Tuesday, January 10, 2006

English Election Debates--Majorly Conservative

Here’s a little summary of the four leaders’ performances last night in the English debate:

Overall, the format was good. The moderator, Steve “you want in on that” Pacon, followed the flow of the debate, let them go at it as much as he could. The lack of one-on-one debates was disappointing in some ways, but it also avoided having to watch Duceppe and Layton tell each other how much they like each other. I would like to see Martin and Duceppe go at it on national unity, though, because that was the most entertaining topic. I’d even be willing to host it in my living room. Best question was to Duceppe: if we shouldn’t revisit same-sex marriage, why do we need to revisit sovereignty? He answered well, too: because one is about assuring individual rights—a universal—and the other is a test of the collective will—changeable over time.

Gilles Duceppe: I take exception to Andrew Coyne’s post-debate comments on the CBC that Gilles doesn’t belong on the English debate. Gilles Duceppe may be a separatist, but he still represents Canadians as a leader of a party, and as an MP (my MP, in Laurier-Ste.Marie). He has the right to send his message to English-speaking Quebecers. Besides, his English is better than Harper’s French. I thought he got that message across well enough, though not as well as in the debate last June (the December debate was, to quote my friend Stephen, more of a “joint press conference”). He looked haggard, and it took him a while to get going. That said, once he did, he used his nothing-to-lose position to take shots at Martin and Harper, and was strong, I thought, in defending his nation’s right to sovereignty. He was confident, and, though he was careful not to make predictions, his “optimistic” assessment of his fortunes in Québec this time around is likely accurate. One CBC viewer commented that they would vote for Duceppe, were he running in Ontario—a comment I have heard before. I will reiterate: Gilles Duceppe would make the best Prime Minister of the four party leaders. Too bad about that separatism thing…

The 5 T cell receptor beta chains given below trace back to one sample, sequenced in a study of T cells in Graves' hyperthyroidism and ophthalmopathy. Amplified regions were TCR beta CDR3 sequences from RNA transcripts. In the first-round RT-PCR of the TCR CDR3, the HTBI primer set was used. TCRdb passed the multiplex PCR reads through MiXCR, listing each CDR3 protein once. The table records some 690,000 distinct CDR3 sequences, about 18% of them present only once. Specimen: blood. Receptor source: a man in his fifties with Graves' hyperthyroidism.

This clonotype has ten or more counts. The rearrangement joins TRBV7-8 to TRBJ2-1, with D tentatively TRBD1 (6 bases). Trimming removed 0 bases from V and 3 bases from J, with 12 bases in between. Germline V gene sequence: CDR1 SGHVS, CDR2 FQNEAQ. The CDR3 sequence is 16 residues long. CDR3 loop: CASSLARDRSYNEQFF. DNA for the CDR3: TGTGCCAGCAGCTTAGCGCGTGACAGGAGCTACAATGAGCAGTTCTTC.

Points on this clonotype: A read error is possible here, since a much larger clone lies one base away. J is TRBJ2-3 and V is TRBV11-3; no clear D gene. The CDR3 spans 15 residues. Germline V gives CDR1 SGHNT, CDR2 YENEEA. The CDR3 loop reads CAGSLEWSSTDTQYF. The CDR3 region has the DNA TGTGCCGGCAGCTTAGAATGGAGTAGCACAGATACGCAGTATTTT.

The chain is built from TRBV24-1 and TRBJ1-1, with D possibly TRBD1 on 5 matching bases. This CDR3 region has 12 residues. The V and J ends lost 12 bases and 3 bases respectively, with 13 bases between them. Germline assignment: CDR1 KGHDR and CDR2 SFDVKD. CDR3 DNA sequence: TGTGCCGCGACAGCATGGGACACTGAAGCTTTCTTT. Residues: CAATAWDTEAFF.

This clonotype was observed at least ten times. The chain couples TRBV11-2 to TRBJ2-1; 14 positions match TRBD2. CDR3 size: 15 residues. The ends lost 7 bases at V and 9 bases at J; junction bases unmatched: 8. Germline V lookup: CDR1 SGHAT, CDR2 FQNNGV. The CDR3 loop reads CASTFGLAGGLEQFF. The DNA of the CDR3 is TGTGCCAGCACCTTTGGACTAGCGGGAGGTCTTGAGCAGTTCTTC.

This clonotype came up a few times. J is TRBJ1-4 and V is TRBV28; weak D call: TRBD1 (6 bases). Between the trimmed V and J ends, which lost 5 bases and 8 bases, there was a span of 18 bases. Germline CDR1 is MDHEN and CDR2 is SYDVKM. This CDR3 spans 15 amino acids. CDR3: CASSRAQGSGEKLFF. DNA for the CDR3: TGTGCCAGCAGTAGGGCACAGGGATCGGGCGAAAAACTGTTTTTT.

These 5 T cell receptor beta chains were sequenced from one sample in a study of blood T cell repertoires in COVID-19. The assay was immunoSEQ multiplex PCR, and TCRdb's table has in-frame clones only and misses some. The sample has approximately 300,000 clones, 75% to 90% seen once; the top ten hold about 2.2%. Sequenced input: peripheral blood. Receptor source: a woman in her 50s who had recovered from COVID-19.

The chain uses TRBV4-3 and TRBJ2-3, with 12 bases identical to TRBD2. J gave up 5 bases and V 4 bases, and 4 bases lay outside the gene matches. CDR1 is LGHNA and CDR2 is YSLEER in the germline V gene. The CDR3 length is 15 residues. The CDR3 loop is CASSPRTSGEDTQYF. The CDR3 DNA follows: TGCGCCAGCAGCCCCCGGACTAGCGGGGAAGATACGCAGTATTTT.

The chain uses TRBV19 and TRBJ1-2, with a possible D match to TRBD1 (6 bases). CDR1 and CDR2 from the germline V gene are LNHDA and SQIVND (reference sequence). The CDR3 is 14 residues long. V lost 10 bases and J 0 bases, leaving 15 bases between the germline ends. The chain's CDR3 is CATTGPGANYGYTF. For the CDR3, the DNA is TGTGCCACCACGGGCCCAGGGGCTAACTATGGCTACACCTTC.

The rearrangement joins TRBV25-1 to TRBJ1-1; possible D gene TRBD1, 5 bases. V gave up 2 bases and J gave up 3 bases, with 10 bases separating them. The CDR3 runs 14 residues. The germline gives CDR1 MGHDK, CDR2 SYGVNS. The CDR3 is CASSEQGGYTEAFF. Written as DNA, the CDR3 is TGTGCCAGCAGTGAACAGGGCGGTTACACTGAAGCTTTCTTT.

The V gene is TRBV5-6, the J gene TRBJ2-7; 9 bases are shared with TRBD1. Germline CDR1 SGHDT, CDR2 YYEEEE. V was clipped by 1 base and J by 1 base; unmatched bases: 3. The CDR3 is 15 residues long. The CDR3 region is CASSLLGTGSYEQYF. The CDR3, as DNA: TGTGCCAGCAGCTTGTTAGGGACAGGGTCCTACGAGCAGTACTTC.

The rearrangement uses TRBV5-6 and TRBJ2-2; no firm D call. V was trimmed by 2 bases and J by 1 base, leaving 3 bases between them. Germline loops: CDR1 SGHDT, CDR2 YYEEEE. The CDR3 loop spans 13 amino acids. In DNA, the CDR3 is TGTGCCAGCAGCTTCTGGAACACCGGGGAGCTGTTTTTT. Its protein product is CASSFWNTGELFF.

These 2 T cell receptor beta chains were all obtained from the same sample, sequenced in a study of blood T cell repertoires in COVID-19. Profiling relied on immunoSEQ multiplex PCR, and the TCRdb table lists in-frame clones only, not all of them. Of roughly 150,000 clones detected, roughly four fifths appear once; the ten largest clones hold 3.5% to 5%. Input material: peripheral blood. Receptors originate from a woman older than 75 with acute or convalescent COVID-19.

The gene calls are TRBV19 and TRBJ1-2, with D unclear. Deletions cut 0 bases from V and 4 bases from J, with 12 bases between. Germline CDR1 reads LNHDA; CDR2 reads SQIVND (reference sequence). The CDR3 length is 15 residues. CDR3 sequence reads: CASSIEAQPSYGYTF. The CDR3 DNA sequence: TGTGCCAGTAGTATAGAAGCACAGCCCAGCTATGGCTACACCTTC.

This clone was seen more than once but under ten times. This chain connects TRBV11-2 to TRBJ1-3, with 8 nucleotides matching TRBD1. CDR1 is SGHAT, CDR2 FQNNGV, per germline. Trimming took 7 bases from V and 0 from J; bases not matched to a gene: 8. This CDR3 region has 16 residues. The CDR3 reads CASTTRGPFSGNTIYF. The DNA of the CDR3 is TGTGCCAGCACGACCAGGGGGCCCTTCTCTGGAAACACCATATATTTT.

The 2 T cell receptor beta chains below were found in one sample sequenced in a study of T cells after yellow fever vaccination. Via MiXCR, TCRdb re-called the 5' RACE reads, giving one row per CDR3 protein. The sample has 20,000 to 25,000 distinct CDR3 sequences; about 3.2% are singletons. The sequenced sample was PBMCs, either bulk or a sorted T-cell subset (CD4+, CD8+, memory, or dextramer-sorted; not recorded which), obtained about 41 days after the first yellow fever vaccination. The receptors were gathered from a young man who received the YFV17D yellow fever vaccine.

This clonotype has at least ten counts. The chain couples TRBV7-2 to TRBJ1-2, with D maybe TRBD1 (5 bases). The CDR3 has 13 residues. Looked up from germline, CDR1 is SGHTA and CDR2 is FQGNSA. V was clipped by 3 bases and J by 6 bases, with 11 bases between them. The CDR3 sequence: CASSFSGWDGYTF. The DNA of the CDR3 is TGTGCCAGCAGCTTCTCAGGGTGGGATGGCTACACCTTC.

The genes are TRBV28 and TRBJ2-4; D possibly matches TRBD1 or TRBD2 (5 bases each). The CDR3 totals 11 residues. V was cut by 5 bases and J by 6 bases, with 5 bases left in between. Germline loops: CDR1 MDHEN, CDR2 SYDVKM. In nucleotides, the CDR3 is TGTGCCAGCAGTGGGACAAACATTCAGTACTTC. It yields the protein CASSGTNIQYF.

Best Line: (to Martin) “You are a living democratic deficit”
Most like: Tie Domi. Effective at what he does, but a one trick pony.

Jack Layton: A changed man, he was very calm this time around, sticking to his message. Many viewers, in their post-show comments, thought he sounded like a commercial. I agree, though I think someone watching the debates who does not follow politics as closely as some of us might find that at least informative, and perhaps even refreshing from the personal attacks the rest were firing off. Also, Layton and the NDP are the only party that have actually done all the things they’ve said they’ve done. I felt like Jack was the only one up there (other than Gilles) who was telling the truth. Sadly, I think, an election campaign is no time for the truth. The NDP leader did look strong when he turned to challenge Martin, and he was, in fact, best, when he was reacting, rather than just reciting his platform. He did avoid the question about swingers’ clubs, but really, what kind of question was that, anyway?
Best Line: calling Harper’s tax cuts “a shell game.”
Most like: Matt Stajan, last year. He’s up and coming, playing smart and safe. Last year he was Darcy Tucker on uppers, pretty much gnawing on Martin’s lapels every chance he got. This year was better, but he’s still not quite ready for the big time.